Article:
Oxaliplatin non-inferior to cisplatin for gastric cancer treatment

1. Oxaliplatin plus S-1 was non-inferior in terms of overall survival and progression free survival when compared to cisplatin plus S-1 in the treatment of patients with advanced gastric carcinoma.

2. Patients treated with oxaliplatin experienced significantly less toxicities such as anemia, febrile neutropenia, and leukopenia compared to those treated with cisplatin.

Evidence Rating Level: 1 (Excellent)

Study Rundown: Platinum-based chemotherapy constitutes the backbone of treatment for advanced gastric cancer (AGC).  In Europe and Asia, the standard of care for AGC is platinum-based chemotherapy combined with S-1, which is a triplet of tegafur (a pro-drug of 5-flourouracil) and 2 modulators—typically, gimeracil and oteracil. However, cisplatin is a poorly tolerated drug that causes a range of hematological abnormalities and renal toxicity. Oxaliplatin is a cisplatin-derivative that has a much more favorable safety profile. In this phase III randomized controlled trial, over 600 Japanese patients with AGC were randomized to either oxaliplatin plus S-1 (SOX) or cisplatin plus S-1 (CS).  The SOX group was shown to be statistically non-inferior to the CS group in terms of progression free survival (PFS) and overall survival (OS). While there was an increase in the incidence of sensory neuropathy in patients treated with SOX, they benefitted from decreased rates of leukopenia, neutropenia, anemia, febrile neutropenia, and hyponatremia. Although this study suggests a potential improvement in patient quality of life with SOX therapy, there is limited description of adverse events which may impact how patients live. Furthermore, this study included solely Japanese patients, thereby limiting result generalizability as those studied may have gastric carcinoma that is biologically distinct and may respond differently to treatment when applied to other populations.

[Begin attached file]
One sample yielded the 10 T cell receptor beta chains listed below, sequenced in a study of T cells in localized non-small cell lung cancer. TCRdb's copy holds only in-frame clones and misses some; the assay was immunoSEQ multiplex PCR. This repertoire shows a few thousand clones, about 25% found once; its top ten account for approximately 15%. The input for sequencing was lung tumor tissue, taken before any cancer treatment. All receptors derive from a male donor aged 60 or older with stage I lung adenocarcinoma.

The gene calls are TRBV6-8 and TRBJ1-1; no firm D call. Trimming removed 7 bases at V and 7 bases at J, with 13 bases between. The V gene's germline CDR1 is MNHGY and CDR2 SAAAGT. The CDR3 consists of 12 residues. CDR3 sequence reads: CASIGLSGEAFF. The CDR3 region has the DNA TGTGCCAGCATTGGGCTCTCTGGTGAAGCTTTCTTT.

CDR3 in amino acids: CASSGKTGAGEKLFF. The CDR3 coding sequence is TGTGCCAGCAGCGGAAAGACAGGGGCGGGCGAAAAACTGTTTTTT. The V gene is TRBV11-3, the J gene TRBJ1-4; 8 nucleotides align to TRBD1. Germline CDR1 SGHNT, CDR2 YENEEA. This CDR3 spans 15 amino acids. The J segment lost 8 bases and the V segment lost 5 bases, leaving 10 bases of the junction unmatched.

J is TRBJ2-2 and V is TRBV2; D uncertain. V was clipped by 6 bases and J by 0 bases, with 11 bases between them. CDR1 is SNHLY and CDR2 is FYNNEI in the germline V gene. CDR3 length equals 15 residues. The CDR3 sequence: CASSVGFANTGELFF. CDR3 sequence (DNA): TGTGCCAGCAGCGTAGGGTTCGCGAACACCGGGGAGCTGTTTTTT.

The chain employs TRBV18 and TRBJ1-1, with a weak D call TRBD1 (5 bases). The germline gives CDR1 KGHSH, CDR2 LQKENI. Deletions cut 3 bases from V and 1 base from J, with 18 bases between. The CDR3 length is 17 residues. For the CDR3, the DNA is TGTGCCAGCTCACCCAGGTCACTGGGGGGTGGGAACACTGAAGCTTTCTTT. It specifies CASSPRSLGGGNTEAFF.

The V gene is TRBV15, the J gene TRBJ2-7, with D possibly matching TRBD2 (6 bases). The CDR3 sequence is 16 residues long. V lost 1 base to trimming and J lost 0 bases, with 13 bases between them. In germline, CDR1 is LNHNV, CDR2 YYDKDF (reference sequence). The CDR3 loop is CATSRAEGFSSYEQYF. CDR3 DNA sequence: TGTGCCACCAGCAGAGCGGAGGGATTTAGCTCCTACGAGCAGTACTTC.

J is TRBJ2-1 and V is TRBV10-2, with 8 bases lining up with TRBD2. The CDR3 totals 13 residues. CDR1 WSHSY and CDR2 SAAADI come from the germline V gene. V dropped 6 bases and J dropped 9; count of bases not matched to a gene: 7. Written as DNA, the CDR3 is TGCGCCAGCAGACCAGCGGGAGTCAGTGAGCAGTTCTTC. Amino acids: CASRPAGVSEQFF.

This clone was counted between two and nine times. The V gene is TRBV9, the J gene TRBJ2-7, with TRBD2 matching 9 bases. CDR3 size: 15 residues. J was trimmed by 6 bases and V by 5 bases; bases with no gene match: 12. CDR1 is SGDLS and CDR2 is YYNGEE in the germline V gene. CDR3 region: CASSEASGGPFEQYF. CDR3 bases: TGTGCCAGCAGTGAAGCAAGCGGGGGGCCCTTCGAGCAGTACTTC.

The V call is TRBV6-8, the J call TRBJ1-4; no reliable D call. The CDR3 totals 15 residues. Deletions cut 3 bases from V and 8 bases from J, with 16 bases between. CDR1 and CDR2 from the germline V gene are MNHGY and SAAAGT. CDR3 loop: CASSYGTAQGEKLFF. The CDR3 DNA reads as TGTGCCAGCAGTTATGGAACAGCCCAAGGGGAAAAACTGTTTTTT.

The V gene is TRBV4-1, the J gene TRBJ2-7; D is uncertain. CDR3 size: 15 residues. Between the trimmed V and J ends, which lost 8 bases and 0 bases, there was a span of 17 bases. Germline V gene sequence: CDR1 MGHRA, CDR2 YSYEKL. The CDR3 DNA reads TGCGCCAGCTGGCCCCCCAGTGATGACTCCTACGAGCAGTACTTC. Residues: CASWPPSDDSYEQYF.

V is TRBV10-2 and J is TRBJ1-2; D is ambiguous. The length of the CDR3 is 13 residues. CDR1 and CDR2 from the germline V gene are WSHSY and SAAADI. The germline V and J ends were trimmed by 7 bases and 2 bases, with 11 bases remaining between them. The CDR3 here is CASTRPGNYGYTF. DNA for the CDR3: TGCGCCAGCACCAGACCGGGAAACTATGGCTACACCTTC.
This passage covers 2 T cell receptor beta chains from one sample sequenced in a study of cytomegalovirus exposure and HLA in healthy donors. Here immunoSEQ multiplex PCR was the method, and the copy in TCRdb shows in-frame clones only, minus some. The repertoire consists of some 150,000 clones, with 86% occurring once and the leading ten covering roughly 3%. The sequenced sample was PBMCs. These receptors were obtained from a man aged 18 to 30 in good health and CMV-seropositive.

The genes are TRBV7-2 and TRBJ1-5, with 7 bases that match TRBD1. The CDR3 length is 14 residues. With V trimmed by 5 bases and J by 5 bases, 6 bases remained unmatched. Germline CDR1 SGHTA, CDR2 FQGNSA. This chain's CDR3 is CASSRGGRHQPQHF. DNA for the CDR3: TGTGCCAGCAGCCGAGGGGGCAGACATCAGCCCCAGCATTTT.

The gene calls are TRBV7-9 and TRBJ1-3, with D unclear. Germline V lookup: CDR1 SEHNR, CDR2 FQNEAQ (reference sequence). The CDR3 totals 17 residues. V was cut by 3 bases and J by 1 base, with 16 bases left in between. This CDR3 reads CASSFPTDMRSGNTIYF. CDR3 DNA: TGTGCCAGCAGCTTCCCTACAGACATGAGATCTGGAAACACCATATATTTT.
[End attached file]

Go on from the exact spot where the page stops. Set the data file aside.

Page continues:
Click to read the study in the Annals of Oncology

Relevant Reading: Chemotherapy in Advanced Gastric Cancer: A Systematic Review and Meta-Analysis Based on Aggregate Data

In-Depth [randomized controlled trial]: In this study, 343 patients were randomized to SOX and 342 patients were randomized to CS. All patients had advanced or recurrent gastric cancer with an Eastern Cooperative Oncology Group (ECOG) status of 0-2. Patients were enrolled at 51 centers in Japan from 2010 to 2011. The median PFS for SOX and CS was 5.5 and 5.4 months, respectively, corresponding to an HR of 1.004 (95% CI: 0.840-1.199). The median OS for each arm was 14.1 and 13.1 months, respectively, corresponding to an HR of 0.969 (95% CI: 0.812-1.157). There were 205 and 248 cases of leukopenia in the SOX arm and CS arm (P = 0.002), 233 and 266 cases of neutropenia (P = 0.0019), and 187 and 247 cases of anemia, respectively (P < 0.0001). However, there were 289 and 79 respective cases of sensory neuropathy (P < 0.0001). There were 8 treatment-related deaths in the CS arm and 4 in the SOX arm, which was not statistically significant.

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